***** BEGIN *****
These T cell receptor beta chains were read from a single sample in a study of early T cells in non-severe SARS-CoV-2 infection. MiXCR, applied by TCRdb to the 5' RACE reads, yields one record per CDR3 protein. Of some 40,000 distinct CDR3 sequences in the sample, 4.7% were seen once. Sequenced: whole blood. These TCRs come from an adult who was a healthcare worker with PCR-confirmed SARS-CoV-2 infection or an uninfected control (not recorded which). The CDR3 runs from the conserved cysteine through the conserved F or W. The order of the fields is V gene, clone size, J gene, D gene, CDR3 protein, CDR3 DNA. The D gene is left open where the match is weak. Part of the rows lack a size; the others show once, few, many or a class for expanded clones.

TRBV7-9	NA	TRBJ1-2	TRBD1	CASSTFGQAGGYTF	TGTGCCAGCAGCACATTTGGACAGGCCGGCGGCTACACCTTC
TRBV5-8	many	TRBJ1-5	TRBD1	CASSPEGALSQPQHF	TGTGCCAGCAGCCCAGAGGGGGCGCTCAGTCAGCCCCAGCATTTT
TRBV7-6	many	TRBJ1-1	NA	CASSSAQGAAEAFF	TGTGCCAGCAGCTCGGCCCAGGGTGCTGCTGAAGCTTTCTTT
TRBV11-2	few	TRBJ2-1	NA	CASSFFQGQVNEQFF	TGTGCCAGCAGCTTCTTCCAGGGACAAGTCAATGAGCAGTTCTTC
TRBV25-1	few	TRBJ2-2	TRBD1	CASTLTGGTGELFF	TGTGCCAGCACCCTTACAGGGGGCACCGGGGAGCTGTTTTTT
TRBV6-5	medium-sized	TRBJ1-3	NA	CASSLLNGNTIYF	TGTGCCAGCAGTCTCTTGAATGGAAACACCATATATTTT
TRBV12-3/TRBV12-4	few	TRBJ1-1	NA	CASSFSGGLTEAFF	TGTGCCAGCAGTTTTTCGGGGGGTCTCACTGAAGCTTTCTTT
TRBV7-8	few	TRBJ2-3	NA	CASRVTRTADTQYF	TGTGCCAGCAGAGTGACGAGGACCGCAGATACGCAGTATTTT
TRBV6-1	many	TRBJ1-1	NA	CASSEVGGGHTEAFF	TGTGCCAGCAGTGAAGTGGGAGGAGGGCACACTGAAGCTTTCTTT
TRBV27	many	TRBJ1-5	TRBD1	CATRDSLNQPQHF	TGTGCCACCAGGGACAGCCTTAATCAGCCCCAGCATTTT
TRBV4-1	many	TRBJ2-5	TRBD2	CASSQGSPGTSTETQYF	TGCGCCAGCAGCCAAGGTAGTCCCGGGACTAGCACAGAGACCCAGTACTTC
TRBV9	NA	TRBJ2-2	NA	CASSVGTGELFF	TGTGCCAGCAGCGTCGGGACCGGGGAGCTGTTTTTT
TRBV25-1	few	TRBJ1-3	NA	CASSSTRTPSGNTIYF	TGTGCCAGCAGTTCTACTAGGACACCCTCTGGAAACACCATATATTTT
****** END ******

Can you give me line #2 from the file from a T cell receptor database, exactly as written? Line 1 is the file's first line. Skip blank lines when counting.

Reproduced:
TRBV7-9	NA	TRBJ1-2	TRBD1	CASSTFGQAGGYTF	TGTGCCAGCAGCACATTTGGACAGGCCGGCGGCTACACCTTC